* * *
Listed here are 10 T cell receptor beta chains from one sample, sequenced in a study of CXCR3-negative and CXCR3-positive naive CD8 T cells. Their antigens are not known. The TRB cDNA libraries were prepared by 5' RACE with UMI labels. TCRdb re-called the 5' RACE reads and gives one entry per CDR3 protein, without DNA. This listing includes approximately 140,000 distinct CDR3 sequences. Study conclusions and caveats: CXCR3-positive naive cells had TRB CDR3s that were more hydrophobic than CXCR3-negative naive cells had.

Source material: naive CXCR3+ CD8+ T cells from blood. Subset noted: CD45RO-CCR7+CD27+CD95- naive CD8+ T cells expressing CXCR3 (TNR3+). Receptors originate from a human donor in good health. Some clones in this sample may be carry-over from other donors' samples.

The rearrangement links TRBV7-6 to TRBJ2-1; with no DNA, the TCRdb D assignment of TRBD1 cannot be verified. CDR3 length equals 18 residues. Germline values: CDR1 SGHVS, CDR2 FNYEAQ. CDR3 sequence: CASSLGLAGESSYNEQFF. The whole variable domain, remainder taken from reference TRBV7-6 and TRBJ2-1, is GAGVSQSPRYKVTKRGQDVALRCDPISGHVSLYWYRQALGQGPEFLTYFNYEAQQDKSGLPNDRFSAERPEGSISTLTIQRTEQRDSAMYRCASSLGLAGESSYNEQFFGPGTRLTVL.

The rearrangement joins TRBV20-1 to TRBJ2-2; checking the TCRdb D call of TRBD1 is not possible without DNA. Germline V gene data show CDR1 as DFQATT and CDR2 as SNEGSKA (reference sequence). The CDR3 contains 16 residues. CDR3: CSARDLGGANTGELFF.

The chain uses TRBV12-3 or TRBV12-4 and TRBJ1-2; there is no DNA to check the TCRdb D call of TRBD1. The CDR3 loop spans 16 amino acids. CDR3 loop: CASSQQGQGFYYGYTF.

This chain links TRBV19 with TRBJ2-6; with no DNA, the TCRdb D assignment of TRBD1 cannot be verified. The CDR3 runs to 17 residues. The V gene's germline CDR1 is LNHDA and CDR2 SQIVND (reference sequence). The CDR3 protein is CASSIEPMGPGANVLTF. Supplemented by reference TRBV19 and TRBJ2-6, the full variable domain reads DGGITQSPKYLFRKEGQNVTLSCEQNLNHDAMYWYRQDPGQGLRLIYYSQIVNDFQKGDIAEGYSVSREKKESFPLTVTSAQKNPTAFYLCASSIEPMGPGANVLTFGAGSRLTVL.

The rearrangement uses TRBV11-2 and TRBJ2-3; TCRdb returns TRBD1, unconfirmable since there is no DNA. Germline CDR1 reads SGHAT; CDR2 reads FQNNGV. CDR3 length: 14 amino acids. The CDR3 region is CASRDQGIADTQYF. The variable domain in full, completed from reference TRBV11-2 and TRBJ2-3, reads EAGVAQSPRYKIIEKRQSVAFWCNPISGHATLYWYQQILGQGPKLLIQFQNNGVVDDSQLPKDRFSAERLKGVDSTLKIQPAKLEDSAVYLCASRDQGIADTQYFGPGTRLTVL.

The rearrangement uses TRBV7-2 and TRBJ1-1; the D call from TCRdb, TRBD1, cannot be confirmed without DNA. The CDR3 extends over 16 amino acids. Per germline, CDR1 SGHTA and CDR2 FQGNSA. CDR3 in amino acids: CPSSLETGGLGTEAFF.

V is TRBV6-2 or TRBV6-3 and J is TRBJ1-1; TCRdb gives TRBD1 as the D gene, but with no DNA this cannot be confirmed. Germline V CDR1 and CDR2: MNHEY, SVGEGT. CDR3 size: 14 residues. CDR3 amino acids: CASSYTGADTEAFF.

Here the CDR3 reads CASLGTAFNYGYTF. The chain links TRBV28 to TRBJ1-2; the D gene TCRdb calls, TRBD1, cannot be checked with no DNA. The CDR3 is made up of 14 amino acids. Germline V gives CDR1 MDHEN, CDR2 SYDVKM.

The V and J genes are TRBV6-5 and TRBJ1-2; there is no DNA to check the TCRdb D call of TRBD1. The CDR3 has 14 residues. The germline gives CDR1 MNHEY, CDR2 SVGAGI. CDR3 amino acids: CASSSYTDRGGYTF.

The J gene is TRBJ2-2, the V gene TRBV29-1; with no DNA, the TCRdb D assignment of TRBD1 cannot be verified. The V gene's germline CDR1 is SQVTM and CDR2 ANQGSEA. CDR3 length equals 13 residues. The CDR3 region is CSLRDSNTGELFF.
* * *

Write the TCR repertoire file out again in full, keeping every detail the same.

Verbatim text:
Listed here are 10 T cell receptor beta chains from one sample, sequenced in a study of CXCR3-negative and CXCR3-positive naive CD8 T cells. Their antigens are not known. The TRB cDNA libraries were prepared by 5' RACE with UMI labels. TCRdb re-called the 5' RACE reads and gives one entry per CDR3 protein, without DNA. This listing includes approximately 140,000 distinct CDR3 sequences. Study conclusions and caveats: CXCR3-positive naive cells had TRB CDR3s that were more hydrophobic than CXCR3-negative naive cells had.

Source material: naive CXCR3+ CD8+ T cells from blood. Subset noted: CD45RO-CCR7+CD27+CD95- naive CD8+ T cells expressing CXCR3 (TNR3+). Receptors originate from a human donor in good health. Some clones in this sample may be carry-over from other donors' samples.

The rearrangement links TRBV7-6 to TRBJ2-1; with no DNA, the TCRdb D assignment of TRBD1 cannot be verified. CDR3 length equals 18 residues. Germline values: CDR1 SGHVS, CDR2 FNYEAQ. CDR3 sequence: CASSLGLAGESSYNEQFF. The whole variable domain, remainder taken from reference TRBV7-6 and TRBJ2-1, is GAGVSQSPRYKVTKRGQDVALRCDPISGHVSLYWYRQALGQGPEFLTYFNYEAQQDKSGLPNDRFSAERPEGSISTLTIQRTEQRDSAMYRCASSLGLAGESSYNEQFFGPGTRLTVL.

The rearrangement joins TRBV20-1 to TRBJ2-2; checking the TCRdb D call of TRBD1 is not possible without DNA. Germline V gene data show CDR1 as DFQATT and CDR2 as SNEGSKA (reference sequence). The CDR3 contains 16 residues. CDR3: CSARDLGGANTGELFF.

The chain uses TRBV12-3 or TRBV12-4 and TRBJ1-2; there is no DNA to check the TCRdb D call of TRBD1. The CDR3 loop spans 16 amino acids. CDR3 loop: CASSQQGQGFYYGYTF.

This chain links TRBV19 with TRBJ2-6; with no DNA, the TCRdb D assignment of TRBD1 cannot be verified. The CDR3 runs to 17 residues. The V gene's germline CDR1 is LNHDA and CDR2 SQIVND (reference sequence). The CDR3 protein is CASSIEPMGPGANVLTF. Supplemented by reference TRBV19 and TRBJ2-6, the full variable domain reads DGGITQSPKYLFRKEGQNVTLSCEQNLNHDAMYWYRQDPGQGLRLIYYSQIVNDFQKGDIAEGYSVSREKKESFPLTVTSAQKNPTAFYLCASSIEPMGPGANVLTFGAGSRLTVL.

The rearrangement uses TRBV11-2 and TRBJ2-3; TCRdb returns TRBD1, unconfirmable since there is no DNA. Germline CDR1 reads SGHAT; CDR2 reads FQNNGV. CDR3 length: 14 amino acids. The CDR3 region is CASRDQGIADTQYF. The variable domain in full, completed from reference TRBV11-2 and TRBJ2-3, reads EAGVAQSPRYKIIEKRQSVAFWCNPISGHATLYWYQQILGQGPKLLIQFQNNGVVDDSQLPKDRFSAERLKGVDSTLKIQPAKLEDSAVYLCASRDQGIADTQYFGPGTRLTVL.

The rearrangement uses TRBV7-2 and TRBJ1-1; the D call from TCRdb, TRBD1, cannot be confirmed without DNA. The CDR3 extends over 16 amino acids. Per germline, CDR1 SGHTA and CDR2 FQGNSA. CDR3 in amino acids: CPSSLETGGLGTEAFF.

V is TRBV6-2 or TRBV6-3 and J is TRBJ1-1; TCRdb gives TRBD1 as the D gene, but with no DNA this cannot be confirmed. Germline V CDR1 and CDR2: MNHEY, SVGEGT. CDR3 size: 14 residues. CDR3 amino acids: CASSYTGADTEAFF.

Here the CDR3 reads CASLGTAFNYGYTF. The chain links TRBV28 to TRBJ1-2; the D gene TCRdb calls, TRBD1, cannot be checked with no DNA. The CDR3 is made up of 14 amino acids. Germline V gives CDR1 MDHEN, CDR2 SYDVKM.

The V and J genes are TRBV6-5 and TRBJ1-2; there is no DNA to check the TCRdb D call of TRBD1. The CDR3 has 14 residues. The germline gives CDR1 MNHEY, CDR2 SVGAGI. CDR3 amino acids: CASSSYTDRGGYTF.

The J gene is TRBJ2-2, the V gene TRBV29-1; with no DNA, the TCRdb D assignment of TRBD1 cannot be verified. The V gene's germline CDR1 is SQVTM and CDR2 ANQGSEA. CDR3 length equals 13 residues. The CDR3 region is CSLRDSNTGELFF.